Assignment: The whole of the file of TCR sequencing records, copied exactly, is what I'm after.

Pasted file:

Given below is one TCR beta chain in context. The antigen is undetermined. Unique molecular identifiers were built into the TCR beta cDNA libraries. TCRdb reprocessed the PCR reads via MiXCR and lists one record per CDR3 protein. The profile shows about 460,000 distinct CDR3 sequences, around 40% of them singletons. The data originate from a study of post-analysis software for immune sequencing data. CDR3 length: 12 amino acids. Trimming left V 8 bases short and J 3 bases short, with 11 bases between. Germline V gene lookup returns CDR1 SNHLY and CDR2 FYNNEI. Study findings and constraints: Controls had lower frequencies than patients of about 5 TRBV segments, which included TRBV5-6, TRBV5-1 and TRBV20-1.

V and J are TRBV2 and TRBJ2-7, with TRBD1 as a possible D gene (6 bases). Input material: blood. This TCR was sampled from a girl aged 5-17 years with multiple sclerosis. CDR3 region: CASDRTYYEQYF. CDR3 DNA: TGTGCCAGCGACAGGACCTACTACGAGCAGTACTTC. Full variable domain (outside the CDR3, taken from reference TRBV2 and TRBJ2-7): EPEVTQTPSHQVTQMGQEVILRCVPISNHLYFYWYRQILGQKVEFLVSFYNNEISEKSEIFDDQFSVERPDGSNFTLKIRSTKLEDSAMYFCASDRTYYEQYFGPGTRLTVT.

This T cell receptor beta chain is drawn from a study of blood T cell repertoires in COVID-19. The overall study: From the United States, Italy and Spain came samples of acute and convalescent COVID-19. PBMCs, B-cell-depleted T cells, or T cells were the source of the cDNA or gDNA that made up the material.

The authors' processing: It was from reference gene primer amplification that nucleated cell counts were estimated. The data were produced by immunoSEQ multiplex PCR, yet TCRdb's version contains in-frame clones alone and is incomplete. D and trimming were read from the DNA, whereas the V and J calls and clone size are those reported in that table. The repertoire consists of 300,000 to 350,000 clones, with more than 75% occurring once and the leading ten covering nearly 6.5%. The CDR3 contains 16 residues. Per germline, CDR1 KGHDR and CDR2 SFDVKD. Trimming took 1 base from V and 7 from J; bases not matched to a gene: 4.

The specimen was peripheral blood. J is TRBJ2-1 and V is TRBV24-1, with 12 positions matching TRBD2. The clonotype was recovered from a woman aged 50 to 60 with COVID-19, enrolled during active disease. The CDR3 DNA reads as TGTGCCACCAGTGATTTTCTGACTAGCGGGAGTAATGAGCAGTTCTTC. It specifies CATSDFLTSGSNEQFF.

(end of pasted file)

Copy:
Given below is one TCR beta chain in context. The antigen is undetermined. Unique molecular identifiers were built into the TCR beta cDNA libraries. TCRdb reprocessed the PCR reads via MiXCR and lists one record per CDR3 protein. The profile shows about 460,000 distinct CDR3 sequences, around 40% of them singletons. The data originate from a study of post-analysis software for immune sequencing data. CDR3 length: 12 amino acids. Trimming left V 8 bases short and J 3 bases short, with 11 bases between. Germline V gene lookup returns CDR1 SNHLY and CDR2 FYNNEI. Study findings and constraints: Controls had lower frequencies than patients of about 5 TRBV segments, which included TRBV5-6, TRBV5-1 and TRBV20-1.

V and J are TRBV2 and TRBJ2-7, with TRBD1 as a possible D gene (6 bases). Input material: blood. This TCR was sampled from a girl aged 5-17 years with multiple sclerosis. CDR3 region: CASDRTYYEQYF. CDR3 DNA: TGTGCCAGCGACAGGACCTACTACGAGCAGTACTTC. Full variable domain (outside the CDR3, taken from reference TRBV2 and TRBJ2-7): EPEVTQTPSHQVTQMGQEVILRCVPISNHLYFYWYRQILGQKVEFLVSFYNNEISEKSEIFDDQFSVERPDGSNFTLKIRSTKLEDSAMYFCASDRTYYEQYFGPGTRLTVT.

This T cell receptor beta chain is drawn from a study of blood T cell repertoires in COVID-19. The overall study: From the United States, Italy and Spain came samples of acute and convalescent COVID-19. PBMCs, B-cell-depleted T cells, or T cells were the source of the cDNA or gDNA that made up the material.

The authors' processing: It was from reference gene primer amplification that nucleated cell counts were estimated. The data were produced by immunoSEQ multiplex PCR, yet TCRdb's version contains in-frame clones alone and is incomplete. D and trimming were read from the DNA, whereas the V and J calls and clone size are those reported in that table. The repertoire consists of 300,000 to 350,000 clones, with more than 75% occurring once and the leading ten covering nearly 6.5%. The CDR3 contains 16 residues. Per germline, CDR1 KGHDR and CDR2 SFDVKD. Trimming took 1 base from V and 7 from J; bases not matched to a gene: 4.

The specimen was peripheral blood. J is TRBJ2-1 and V is TRBV24-1, with 12 positions matching TRBD2. The clonotype was recovered from a woman aged 50 to 60 with COVID-19, enrolled during active disease. The CDR3 DNA reads as TGTGCCACCAGTGATTTTCTGACTAGCGGGAGTAATGAGCAGTTCTTC. It specifies CATSDFLTSGSNEQFF.